Édouard Manet

A Bar at the Folies-Bergère

Édouard Manet, A Bar at the Folies-Bergère, 1881-82. Oil on canvas, 96 x 130 cm, P.1934.SC.234

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Édouard Manet, A Bar at the Folies-Bergère, 1881-82
Oil on canvas, 96 x 130 cm, P.1934.SC.234

This painting was Manet’s last major work. It represents the bustling interior of one of the most prominent music halls and cabarets of Paris, the Folies-Bergère. The venue opened in 1869 and its atmosphere was described as “unmixed joy”. In contrast, the barmaid in Manet’s representation is detached and marooned behind the bar.

The Folies-Bergère was also notorious as a place to pick up prostitutes. The writer Guy de Maupassant described the barmaids as “vendors of drink and of love”.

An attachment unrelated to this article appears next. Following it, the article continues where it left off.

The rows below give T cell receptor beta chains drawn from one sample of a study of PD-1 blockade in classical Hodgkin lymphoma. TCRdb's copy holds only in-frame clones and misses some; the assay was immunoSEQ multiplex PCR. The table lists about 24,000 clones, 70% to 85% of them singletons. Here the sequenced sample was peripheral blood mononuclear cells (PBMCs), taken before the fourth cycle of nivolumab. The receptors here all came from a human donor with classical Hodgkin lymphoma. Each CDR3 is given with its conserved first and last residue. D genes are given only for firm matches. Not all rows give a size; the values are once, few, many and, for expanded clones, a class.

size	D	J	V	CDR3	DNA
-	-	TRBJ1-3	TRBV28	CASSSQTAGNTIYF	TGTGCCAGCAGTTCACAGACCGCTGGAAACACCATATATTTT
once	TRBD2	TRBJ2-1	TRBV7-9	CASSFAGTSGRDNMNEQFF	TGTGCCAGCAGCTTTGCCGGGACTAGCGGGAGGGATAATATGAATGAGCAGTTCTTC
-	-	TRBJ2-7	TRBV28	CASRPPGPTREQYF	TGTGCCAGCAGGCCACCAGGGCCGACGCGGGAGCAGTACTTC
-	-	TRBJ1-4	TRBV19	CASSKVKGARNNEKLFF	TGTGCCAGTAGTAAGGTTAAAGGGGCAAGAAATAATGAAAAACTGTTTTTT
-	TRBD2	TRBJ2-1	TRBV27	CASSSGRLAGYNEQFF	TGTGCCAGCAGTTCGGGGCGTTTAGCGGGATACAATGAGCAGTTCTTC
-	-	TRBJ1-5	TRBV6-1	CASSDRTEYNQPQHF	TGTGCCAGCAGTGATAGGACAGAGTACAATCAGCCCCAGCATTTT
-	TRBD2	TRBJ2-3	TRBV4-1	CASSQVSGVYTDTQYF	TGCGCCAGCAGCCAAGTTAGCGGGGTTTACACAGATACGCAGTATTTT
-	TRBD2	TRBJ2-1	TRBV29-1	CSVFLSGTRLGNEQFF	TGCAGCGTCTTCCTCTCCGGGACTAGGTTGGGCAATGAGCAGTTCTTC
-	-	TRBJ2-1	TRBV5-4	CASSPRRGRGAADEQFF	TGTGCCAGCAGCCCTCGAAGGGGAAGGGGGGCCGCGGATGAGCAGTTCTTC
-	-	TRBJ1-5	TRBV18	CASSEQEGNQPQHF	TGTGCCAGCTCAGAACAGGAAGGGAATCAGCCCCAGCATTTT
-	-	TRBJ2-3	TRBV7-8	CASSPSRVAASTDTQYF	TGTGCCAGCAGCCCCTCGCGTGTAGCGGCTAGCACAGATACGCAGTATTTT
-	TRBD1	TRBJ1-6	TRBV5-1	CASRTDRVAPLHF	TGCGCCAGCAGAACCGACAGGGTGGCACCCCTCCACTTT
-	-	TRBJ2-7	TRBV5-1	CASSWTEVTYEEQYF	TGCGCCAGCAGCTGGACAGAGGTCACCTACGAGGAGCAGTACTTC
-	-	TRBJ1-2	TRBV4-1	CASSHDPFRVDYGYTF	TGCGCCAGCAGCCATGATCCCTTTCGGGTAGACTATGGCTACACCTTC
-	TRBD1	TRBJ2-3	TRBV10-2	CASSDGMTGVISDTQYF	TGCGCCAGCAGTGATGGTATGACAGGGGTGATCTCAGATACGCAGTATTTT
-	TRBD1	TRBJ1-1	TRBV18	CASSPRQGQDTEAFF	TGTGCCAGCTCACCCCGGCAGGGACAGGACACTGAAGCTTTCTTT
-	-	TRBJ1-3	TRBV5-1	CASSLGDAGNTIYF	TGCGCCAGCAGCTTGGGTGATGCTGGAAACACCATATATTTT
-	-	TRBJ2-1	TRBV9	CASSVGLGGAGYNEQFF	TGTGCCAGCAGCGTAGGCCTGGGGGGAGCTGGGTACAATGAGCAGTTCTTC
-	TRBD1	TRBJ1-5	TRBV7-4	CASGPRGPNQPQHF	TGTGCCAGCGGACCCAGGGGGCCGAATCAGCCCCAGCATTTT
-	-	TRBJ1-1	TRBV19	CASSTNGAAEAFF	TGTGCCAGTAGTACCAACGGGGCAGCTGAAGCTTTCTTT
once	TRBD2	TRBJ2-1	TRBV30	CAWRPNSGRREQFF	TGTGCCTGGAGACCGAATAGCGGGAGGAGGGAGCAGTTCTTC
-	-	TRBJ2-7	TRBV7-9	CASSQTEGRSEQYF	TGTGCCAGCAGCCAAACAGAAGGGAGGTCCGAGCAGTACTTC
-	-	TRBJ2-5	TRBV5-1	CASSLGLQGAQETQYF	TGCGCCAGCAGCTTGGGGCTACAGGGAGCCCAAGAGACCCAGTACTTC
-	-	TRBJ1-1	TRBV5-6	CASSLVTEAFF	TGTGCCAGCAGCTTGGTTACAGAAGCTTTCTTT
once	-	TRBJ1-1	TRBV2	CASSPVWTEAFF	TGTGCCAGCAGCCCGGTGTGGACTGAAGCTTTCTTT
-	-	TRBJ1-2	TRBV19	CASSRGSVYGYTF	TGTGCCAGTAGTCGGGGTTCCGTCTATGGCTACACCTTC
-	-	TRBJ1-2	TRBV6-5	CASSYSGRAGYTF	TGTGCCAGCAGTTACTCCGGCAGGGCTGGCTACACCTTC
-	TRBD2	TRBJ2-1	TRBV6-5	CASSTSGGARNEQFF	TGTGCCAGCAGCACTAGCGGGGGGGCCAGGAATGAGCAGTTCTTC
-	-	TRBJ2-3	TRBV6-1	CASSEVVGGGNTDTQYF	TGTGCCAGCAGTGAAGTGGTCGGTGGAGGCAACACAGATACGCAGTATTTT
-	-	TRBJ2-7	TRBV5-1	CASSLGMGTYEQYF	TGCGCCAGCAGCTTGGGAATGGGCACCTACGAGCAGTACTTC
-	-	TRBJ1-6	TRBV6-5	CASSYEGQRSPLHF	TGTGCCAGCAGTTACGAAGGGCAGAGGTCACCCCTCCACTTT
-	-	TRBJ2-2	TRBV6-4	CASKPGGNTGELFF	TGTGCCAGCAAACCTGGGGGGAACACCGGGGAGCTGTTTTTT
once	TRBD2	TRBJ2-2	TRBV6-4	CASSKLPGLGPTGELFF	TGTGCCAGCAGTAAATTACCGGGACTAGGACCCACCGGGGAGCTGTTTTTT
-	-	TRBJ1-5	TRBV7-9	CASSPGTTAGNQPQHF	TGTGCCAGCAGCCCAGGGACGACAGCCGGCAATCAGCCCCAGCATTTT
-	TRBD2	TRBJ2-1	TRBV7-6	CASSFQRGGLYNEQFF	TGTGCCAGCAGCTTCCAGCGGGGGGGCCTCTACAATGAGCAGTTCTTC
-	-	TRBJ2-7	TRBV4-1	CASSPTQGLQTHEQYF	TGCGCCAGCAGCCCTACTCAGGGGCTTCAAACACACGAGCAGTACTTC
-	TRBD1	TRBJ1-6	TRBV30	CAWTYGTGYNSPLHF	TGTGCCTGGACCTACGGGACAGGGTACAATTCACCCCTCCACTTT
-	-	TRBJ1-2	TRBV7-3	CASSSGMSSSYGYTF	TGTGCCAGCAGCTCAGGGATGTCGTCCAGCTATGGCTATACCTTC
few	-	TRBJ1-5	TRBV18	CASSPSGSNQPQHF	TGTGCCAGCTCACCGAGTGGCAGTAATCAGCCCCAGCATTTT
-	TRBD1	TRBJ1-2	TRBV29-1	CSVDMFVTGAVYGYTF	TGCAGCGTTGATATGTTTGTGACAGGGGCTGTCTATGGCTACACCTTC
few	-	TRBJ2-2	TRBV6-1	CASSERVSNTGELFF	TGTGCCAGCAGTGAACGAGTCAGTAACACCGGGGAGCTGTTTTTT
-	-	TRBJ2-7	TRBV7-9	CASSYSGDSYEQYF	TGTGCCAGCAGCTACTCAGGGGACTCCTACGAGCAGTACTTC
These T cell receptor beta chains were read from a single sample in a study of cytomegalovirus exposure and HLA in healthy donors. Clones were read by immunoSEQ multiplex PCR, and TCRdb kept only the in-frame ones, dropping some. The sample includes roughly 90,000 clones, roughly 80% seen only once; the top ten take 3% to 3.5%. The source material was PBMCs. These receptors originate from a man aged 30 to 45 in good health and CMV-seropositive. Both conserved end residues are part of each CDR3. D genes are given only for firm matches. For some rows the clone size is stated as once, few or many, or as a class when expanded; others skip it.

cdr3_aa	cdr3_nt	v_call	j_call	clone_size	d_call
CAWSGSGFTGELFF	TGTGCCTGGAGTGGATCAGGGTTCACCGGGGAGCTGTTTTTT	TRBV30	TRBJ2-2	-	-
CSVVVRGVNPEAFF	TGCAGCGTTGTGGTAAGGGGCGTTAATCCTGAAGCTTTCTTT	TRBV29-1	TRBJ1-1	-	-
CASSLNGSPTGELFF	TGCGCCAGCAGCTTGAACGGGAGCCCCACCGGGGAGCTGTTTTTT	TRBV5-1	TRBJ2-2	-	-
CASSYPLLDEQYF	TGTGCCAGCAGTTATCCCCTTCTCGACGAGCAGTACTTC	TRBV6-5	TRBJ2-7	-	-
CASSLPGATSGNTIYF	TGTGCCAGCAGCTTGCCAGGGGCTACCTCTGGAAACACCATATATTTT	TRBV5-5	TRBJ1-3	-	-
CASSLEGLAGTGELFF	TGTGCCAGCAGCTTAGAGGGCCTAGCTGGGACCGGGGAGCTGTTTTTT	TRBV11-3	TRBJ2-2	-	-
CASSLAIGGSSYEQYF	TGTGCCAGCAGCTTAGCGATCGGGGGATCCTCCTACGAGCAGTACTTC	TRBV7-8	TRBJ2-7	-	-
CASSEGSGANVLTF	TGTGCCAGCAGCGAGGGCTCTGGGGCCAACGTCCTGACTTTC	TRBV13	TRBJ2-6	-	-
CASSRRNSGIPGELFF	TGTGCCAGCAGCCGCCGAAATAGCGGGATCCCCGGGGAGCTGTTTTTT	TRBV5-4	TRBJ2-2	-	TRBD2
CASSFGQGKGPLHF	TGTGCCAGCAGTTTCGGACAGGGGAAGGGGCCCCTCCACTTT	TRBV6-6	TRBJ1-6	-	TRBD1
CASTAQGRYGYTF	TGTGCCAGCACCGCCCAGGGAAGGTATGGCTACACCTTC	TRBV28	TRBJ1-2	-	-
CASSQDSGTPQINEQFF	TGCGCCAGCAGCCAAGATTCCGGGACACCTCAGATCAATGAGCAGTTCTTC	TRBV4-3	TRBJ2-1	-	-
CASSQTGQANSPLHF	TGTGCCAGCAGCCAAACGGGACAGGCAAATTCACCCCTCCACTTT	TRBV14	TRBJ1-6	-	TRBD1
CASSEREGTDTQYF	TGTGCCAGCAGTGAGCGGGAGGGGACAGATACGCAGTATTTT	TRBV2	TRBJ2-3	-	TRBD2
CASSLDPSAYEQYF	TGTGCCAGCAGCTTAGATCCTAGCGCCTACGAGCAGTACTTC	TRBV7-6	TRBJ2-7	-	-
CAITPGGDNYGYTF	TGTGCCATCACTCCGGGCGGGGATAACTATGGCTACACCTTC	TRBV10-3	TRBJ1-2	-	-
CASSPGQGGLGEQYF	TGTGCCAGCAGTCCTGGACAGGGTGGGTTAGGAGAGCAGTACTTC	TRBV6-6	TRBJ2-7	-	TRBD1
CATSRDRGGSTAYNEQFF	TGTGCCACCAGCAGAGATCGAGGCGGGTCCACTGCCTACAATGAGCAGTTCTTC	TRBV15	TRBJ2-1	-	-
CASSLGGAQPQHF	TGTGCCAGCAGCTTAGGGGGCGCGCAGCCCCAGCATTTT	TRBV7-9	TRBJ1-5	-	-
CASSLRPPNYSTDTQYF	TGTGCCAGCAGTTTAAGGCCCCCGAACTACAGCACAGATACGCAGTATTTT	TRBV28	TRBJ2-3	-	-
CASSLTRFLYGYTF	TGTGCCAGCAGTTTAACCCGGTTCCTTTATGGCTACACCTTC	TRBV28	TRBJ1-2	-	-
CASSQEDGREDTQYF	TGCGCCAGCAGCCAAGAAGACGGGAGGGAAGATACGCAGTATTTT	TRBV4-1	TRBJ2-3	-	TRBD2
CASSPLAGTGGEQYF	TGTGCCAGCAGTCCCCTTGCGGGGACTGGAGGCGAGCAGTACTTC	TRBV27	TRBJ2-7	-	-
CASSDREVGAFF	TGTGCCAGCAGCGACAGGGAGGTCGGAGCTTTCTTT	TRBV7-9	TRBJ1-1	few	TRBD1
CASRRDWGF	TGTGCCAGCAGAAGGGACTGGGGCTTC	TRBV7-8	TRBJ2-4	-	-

Manet knew the place well. He made a number of preparatory sketches there but the final work was painted in his studio. He set up a bar and asked one of the barmaids, Suzon, to serve as his model.

The painting was first exhibited in 1882, at the annual fine arts exhibition in Paris, the Salon. Visitors and critics found the composition unsettling. The inaccuracy of the barmaid’s reflection, shifted too far to the right, has continued to spark much debate.

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